The Daily Fix: The day the oil futures turned negative
Hello negative crude futures prices
Many have been introduced to the concept of negative commodity prices for the first time, something that is not unheard of in physical commodity markets, although, it’s rare for crude to go negative and has never happened before in crude futures markets. That said, in recent times, we’ve seen negative prices in (physical) Western Canadian Select and Wyoming Asphalt Sour blends, and as we can see in this bulletin from Plains Marketing, their advertised purchasing (pricing) rates of various grades of physical crude from producers sit at very low levels.
The moves in the May futures contract have been the talk though, with prices trading to -$40.32 at its worst, before settling at -$32.75. The May contract expires today and rolls into the June contract tonight, for those who don’t roll or close can take delivery of the physical on 1 May.
The contango (i.e. the steepness) seen between the May and June futures contracts ballooned out to a record level $58.06 at one stage (see Bloomberg chart below), although has come back into $19. In a normal contango markets, traders expect to pay up for the next-month futures contracts (as full interest is encapsulated in the price), but if for some strange reason you’ve left it until now to roll it would have really hurt. This is certainly the case many who recently bought into the USO ETF who have felt the roll down in its full force.
Difference between May and June crude
The fact that May futures were so weak and so deeply negative going into today’s futures rollover has caught everyone a bit by surprise. Granted, oil traders have not been trading the May contract for days, moving into June futures well before, but the fundamentals were clear and the potential for weak prices elevated.
The oil dynamics in play
We know demand has dropped off a cliff given the sheer downturn in global economics that is likely going to result in a sizeable global oversupply of crude, which many believe will be close to 9m b/d through Q2 – importantly, the OPEC++ agreement to cut back on supply doesn’t kick in until 1 May. And in the US, specifically, which of course is the backdrop to which WTI crude reflects, there are fewer places to store oil. For example, crude stocks at Cushing (Oklahoma) sit at 55mm barrels and around 25% away from hitting capacity although other facilities are even more constrained.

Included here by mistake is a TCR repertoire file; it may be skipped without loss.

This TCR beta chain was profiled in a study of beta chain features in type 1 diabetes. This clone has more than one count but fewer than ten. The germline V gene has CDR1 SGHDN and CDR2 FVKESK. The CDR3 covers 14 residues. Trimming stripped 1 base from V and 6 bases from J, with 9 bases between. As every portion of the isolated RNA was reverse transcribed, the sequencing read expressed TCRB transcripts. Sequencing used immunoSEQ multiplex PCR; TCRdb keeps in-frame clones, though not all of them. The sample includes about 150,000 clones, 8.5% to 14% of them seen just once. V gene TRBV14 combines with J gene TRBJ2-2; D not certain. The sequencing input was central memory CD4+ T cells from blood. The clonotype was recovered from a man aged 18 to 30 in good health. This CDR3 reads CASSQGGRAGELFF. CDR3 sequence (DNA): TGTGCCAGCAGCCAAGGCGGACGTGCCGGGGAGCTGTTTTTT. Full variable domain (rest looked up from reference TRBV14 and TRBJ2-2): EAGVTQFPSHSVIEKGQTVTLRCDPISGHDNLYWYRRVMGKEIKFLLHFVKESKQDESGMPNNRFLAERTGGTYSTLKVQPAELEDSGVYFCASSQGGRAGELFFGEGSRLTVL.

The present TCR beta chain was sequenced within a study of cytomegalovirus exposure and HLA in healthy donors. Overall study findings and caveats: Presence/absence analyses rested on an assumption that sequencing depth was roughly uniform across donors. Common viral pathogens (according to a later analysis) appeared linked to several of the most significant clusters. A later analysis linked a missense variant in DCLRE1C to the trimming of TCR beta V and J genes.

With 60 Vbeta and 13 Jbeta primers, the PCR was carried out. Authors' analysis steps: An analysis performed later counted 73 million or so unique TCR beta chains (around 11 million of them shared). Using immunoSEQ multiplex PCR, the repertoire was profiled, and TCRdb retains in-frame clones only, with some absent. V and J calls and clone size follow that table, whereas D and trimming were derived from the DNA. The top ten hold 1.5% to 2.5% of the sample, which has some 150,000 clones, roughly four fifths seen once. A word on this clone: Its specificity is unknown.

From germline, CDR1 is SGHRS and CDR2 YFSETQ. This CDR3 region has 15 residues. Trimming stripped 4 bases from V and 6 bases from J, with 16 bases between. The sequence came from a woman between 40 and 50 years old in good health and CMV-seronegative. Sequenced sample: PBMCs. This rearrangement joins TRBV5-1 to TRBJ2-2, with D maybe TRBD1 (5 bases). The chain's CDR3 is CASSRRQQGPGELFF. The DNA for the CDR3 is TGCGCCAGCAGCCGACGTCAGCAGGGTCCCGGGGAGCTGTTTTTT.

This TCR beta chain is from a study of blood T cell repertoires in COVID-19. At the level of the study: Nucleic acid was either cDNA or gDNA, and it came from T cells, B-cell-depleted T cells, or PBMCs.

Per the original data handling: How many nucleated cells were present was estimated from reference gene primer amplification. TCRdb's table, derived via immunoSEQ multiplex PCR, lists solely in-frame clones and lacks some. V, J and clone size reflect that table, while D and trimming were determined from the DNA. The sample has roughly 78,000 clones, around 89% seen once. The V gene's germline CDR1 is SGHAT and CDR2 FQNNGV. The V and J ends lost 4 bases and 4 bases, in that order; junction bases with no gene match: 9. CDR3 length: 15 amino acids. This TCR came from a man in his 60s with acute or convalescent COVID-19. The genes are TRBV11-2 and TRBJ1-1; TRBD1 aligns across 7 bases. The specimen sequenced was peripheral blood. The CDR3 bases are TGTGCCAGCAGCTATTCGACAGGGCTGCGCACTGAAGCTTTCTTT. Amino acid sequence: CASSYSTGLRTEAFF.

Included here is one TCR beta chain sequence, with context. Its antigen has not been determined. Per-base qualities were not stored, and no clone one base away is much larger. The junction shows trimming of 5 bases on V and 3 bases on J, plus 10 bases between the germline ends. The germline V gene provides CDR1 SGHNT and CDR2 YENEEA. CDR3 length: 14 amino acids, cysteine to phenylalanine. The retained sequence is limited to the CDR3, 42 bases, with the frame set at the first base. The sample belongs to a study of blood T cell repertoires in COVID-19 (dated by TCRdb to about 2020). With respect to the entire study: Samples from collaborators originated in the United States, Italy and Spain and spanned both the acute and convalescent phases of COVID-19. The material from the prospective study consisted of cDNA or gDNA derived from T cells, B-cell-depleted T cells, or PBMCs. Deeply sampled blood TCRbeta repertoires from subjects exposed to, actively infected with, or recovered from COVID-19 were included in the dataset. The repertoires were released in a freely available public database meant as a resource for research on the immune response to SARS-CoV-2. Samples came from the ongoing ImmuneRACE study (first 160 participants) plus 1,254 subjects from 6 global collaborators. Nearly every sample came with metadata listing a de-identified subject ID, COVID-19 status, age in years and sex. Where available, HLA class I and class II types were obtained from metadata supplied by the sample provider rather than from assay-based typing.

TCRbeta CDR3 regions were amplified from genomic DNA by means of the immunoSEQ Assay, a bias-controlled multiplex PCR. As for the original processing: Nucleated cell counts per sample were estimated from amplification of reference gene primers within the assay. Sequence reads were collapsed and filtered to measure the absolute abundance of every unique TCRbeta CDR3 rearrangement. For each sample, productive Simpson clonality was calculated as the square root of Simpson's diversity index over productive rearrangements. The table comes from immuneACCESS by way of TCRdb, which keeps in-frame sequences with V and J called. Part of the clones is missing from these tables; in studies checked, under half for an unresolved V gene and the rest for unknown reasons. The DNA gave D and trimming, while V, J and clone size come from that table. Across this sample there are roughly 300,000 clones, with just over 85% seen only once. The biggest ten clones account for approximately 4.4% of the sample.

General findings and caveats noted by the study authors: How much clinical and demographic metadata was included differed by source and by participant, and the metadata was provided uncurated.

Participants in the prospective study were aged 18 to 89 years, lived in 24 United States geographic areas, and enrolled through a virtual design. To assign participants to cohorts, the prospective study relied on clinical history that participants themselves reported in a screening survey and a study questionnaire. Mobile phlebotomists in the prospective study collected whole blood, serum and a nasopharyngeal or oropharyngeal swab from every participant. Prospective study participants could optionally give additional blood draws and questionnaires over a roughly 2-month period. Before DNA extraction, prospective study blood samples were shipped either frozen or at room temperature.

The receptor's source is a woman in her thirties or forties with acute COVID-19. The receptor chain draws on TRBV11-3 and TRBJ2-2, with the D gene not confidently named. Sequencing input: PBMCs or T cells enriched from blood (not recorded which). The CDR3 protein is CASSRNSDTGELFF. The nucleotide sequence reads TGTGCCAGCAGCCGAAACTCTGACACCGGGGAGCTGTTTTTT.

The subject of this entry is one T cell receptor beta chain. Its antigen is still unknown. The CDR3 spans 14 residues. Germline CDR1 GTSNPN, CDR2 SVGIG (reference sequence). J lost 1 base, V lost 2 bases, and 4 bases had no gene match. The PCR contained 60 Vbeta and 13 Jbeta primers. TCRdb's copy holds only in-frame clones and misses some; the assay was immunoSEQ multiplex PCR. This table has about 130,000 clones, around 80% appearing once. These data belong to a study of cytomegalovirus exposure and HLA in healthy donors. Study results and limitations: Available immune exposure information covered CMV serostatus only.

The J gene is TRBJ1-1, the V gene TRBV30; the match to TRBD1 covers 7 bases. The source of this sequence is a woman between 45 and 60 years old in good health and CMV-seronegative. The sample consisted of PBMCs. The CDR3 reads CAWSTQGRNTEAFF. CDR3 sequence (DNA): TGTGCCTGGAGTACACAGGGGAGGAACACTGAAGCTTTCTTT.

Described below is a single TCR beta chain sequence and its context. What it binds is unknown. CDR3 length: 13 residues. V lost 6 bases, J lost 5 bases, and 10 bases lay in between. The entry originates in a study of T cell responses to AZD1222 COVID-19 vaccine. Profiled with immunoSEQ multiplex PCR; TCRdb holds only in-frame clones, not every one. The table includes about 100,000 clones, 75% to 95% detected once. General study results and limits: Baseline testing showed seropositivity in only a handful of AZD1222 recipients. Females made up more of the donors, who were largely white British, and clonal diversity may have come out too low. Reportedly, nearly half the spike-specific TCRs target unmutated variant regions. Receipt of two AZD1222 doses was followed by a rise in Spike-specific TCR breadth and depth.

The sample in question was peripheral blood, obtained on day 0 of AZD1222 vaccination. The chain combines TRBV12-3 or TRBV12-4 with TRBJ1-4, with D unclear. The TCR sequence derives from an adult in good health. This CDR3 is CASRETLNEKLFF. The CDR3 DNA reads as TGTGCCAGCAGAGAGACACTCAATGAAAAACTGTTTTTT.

Testing the capacity limit seems likely given the trajectory in the massive inventory build (in the US) over the past four weeks, which has promoted the storage issue to the forefront of trader’s considerations. It can be expensive to shut down wells, although, we have seen the US oil rig count falling 35% since mid-March. But it isn’t enough to change the supply/demand imbalance. Logistics also make a huge impact, because we know WTI production is landlocked and transferred via pipelines, so this dynamic offers less flexibility when it comes to storage - if you’re an oil producer and have excess capacity and the refineries (you’re selling too) have no immediate need for the product you may pay them to take the crude off your hands – hence we get negative oil prices.
Logistical difference between WTI vs Brent crude
These logistical dynamics are different in the physical Brent complex which is waterborne and can be readily transported out of the US and into China, Asia (more broadly) and into Europe.
The fact that this shipping process can take a greater length of time is also quite appealing for refiners and a further reason why Brent crude trade as a premium to WTI crude. Consider a Chinese refiner can buy Brent crude and know that by the time they receive the delivery in several weeks, global supply cuts may have kicked in, and even signs of demand may emerge. WTI delivery occurs is a matter of days, so once you have bought the crude, it’s with you before market dynamics can change.
Can we see support for June crude?
So, while the media focus has been on the May futures move, the reality from oil traders is that June is where we should be looking, as the open interest has been five times this of May and volumes in the June contract have been staggering, even for the rollover period. The question then evolves to what keeps the June price from cratering in the near-term?
Well firstly, the OPEC++ cuts will likely be pushed forward from 1 May. Donald Trump has said the US is looking to add as many as 75 million barrels to the US’s Strategic Petroleum Reserves (SPR), which would take some of the excess capacity from the market. Trump is also talking about stopping shipments of crude from Saudi Arabia, which will support near-term. Price will tell, but demand is unlikely to come back anytime soon, and we are about to see the real economic weakness in the April and May economic data flow.
So, the move in May futures is unprecedented but the supply/demand dynamics, married with storage issues and the futures expiry created a perfect storm. The big issue for the market is what measures will be put in place now to counter a similar move to June and July futures as its clear falling oil prices are not going to sit well with risk assets. The forward curve tells us that better times are ahead, but it doesn’t mean we’re not in for another volatile period for the near-term contracts.
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